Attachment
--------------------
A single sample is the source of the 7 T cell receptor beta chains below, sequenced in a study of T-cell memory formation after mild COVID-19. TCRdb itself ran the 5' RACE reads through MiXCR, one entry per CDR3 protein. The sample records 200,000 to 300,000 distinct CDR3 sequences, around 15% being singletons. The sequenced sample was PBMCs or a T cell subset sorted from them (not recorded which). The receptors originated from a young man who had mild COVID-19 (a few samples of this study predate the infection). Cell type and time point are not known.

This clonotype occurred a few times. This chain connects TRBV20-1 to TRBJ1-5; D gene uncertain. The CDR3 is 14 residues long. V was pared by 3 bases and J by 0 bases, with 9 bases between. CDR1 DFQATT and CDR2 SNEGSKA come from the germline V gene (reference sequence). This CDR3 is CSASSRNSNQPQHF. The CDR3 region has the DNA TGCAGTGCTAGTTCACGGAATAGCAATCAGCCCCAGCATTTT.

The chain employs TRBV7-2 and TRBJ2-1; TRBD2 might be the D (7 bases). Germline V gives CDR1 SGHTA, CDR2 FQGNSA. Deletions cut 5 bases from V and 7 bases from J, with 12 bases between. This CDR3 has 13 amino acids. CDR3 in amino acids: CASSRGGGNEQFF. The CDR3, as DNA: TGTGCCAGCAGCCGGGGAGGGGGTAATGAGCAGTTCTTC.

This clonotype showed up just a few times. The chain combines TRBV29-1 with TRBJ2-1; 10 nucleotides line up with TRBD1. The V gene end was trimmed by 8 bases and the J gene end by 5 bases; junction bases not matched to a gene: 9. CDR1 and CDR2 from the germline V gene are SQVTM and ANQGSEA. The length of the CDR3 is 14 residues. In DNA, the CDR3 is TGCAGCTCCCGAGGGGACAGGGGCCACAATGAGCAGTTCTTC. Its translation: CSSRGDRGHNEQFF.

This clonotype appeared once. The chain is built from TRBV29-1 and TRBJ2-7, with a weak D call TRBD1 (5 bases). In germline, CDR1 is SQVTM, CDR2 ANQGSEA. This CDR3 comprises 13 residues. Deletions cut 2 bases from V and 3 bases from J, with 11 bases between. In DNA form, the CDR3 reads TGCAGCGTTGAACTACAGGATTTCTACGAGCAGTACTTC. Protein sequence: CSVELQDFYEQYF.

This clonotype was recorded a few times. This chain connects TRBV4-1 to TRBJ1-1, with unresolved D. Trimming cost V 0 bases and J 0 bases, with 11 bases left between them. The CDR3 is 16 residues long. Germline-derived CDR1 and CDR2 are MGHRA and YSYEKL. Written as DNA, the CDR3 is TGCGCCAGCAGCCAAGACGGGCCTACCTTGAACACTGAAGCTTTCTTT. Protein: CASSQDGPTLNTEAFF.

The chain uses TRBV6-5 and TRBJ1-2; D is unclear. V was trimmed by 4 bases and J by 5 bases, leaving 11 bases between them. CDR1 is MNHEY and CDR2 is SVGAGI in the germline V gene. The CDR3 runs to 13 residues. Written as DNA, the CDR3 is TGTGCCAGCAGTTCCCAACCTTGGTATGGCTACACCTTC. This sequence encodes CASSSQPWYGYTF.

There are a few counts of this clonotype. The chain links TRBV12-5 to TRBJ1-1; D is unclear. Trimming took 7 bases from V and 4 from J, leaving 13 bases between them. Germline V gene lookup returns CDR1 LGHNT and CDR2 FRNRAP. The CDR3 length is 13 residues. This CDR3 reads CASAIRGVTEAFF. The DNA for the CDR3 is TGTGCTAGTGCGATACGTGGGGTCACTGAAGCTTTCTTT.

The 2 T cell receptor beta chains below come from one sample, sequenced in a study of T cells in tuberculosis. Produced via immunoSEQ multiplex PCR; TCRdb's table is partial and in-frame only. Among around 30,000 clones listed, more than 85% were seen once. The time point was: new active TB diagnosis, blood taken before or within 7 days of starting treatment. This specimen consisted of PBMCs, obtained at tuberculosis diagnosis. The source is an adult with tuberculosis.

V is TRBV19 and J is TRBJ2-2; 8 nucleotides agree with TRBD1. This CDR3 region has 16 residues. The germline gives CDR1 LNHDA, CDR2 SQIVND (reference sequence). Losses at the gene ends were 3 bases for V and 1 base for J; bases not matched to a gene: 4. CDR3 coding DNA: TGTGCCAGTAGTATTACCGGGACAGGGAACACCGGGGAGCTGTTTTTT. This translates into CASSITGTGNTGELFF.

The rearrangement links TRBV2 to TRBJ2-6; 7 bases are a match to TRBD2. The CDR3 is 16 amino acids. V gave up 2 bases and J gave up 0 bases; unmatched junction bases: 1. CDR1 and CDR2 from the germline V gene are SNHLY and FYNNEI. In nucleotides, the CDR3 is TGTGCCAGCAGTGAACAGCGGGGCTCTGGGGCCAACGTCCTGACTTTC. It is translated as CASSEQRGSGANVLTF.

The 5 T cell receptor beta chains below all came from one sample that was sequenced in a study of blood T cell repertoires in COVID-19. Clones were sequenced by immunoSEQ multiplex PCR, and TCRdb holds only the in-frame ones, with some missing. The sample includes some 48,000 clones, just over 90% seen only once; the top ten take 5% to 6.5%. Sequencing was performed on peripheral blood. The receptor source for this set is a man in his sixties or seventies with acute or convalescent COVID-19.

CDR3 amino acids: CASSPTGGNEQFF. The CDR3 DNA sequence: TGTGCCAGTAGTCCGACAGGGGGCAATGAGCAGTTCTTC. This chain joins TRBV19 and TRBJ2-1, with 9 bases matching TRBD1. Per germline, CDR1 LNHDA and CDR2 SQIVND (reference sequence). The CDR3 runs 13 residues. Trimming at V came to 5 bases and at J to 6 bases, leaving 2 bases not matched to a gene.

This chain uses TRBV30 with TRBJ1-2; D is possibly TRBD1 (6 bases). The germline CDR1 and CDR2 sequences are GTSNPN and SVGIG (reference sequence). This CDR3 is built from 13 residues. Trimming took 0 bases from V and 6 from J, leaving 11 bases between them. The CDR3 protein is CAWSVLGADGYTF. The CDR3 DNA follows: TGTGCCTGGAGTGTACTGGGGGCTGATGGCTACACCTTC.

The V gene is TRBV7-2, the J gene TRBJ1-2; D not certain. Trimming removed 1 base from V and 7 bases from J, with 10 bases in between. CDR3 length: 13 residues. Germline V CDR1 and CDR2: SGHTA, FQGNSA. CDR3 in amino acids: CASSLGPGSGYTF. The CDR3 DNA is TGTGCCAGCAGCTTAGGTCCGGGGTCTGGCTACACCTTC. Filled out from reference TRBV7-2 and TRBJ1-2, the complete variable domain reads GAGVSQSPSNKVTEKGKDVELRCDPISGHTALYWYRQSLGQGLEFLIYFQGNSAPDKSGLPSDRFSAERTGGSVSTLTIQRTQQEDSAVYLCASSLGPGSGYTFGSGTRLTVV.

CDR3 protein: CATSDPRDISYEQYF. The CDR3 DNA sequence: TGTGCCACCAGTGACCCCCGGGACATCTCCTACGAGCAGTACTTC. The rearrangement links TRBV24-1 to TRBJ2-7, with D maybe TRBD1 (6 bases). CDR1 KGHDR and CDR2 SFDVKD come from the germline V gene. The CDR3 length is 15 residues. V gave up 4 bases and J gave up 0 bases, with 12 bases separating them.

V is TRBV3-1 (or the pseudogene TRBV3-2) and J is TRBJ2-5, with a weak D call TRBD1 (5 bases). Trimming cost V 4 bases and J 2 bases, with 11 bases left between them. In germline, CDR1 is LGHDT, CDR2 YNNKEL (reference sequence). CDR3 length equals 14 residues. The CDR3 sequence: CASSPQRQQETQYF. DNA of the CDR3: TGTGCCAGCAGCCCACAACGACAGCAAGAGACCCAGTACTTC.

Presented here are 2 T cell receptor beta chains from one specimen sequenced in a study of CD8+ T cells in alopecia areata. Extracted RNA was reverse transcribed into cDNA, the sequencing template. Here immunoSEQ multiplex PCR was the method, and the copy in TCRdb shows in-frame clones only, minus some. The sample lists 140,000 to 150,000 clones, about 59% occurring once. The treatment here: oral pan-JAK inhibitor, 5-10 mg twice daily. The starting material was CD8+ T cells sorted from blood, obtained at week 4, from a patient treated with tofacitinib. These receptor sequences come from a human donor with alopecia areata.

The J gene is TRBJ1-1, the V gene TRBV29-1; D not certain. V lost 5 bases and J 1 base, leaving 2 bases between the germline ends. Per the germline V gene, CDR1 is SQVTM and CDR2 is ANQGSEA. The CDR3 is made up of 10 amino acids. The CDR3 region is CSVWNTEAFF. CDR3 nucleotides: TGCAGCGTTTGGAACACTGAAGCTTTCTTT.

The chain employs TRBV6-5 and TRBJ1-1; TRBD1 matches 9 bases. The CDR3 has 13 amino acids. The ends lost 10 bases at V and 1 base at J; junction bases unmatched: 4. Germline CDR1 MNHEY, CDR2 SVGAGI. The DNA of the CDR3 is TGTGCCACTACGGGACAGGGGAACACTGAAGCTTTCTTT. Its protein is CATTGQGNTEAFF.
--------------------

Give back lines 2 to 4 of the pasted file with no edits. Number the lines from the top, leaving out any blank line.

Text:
This clonotype occurred a few times. This chain connects TRBV20-1 to TRBJ1-5; D gene uncertain. The CDR3 is 14 residues long. V was pared by 3 bases and J by 0 bases, with 9 bases between. CDR1 DFQATT and CDR2 SNEGSKA come from the germline V gene (reference sequence). This CDR3 is CSASSRNSNQPQHF. The CDR3 region has the DNA TGCAGTGCTAGTTCACGGAATAGCAATCAGCCCCAGCATTTT.

The chain employs TRBV7-2 and TRBJ2-1; TRBD2 might be the D (7 bases). Germline V gives CDR1 SGHTA, CDR2 FQGNSA. Deletions cut 5 bases from V and 7 bases from J, with 12 bases between. This CDR3 has 13 amino acids. CDR3 in amino acids: CASSRGGGNEQFF. The CDR3, as DNA: TGTGCCAGCAGCCGGGGAGGGGGTAATGAGCAGTTCTTC.

This clonotype showed up just a few times. The chain combines TRBV29-1 with TRBJ2-1; 10 nucleotides line up with TRBD1. The V gene end was trimmed by 8 bases and the J gene end by 5 bases; junction bases not matched to a gene: 9. CDR1 and CDR2 from the germline V gene are SQVTM and ANQGSEA. The length of the CDR3 is 14 residues. In DNA, the CDR3 is TGCAGCTCCCGAGGGGACAGGGGCCACAATGAGCAGTTCTTC. Its translation: CSSRGDRGHNEQFF.